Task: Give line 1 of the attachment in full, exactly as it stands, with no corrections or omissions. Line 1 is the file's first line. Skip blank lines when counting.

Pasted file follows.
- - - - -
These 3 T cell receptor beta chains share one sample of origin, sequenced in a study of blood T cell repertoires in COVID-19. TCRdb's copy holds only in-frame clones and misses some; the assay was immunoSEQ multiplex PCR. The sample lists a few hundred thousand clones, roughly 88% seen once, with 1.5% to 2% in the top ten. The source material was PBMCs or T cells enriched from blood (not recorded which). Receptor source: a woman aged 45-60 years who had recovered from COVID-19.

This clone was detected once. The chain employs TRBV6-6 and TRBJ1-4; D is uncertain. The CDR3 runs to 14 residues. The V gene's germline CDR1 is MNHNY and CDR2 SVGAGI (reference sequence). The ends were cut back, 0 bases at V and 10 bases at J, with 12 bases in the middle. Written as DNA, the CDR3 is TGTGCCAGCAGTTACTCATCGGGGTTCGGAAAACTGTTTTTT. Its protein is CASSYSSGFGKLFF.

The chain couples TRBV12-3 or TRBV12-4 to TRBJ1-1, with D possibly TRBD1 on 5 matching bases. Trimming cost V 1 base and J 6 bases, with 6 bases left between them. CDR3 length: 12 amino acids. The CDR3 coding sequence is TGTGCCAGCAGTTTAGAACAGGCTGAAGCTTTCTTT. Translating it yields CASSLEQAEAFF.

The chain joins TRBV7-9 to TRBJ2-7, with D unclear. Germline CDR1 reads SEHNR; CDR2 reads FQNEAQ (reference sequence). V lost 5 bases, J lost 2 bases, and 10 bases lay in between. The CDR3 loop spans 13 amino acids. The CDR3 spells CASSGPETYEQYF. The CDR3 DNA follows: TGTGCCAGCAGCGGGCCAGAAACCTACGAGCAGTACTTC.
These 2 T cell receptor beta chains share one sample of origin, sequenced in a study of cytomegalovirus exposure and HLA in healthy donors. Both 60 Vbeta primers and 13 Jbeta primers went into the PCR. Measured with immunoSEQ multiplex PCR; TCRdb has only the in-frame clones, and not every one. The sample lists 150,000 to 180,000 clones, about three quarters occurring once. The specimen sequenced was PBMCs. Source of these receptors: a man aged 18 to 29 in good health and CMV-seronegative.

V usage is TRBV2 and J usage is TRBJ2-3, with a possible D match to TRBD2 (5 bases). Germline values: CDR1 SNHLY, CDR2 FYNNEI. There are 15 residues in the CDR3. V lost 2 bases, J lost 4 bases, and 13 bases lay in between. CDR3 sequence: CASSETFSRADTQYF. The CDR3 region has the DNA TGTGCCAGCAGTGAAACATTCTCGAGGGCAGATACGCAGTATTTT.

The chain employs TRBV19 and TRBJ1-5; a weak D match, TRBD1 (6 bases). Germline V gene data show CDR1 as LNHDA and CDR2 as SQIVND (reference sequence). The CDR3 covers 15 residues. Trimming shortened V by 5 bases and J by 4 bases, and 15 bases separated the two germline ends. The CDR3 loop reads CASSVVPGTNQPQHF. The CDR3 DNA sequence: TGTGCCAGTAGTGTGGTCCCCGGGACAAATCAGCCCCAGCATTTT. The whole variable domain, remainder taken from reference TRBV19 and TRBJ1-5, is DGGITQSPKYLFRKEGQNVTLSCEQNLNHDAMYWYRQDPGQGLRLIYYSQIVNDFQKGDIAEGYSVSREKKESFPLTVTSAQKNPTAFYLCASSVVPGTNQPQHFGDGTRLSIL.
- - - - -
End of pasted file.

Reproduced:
These 3 T cell receptor beta chains share one sample of origin, sequenced in a study of blood T cell repertoires in COVID-19. TCRdb's copy holds only in-frame clones and misses some; the assay was immunoSEQ multiplex PCR. The sample lists a few hundred thousand clones, roughly 88% seen once, with 1.5% to 2% in the top ten. The source material was PBMCs or T cells enriched from blood (not recorded which). Receptor source: a woman aged 45-60 years who had recovered from COVID-19.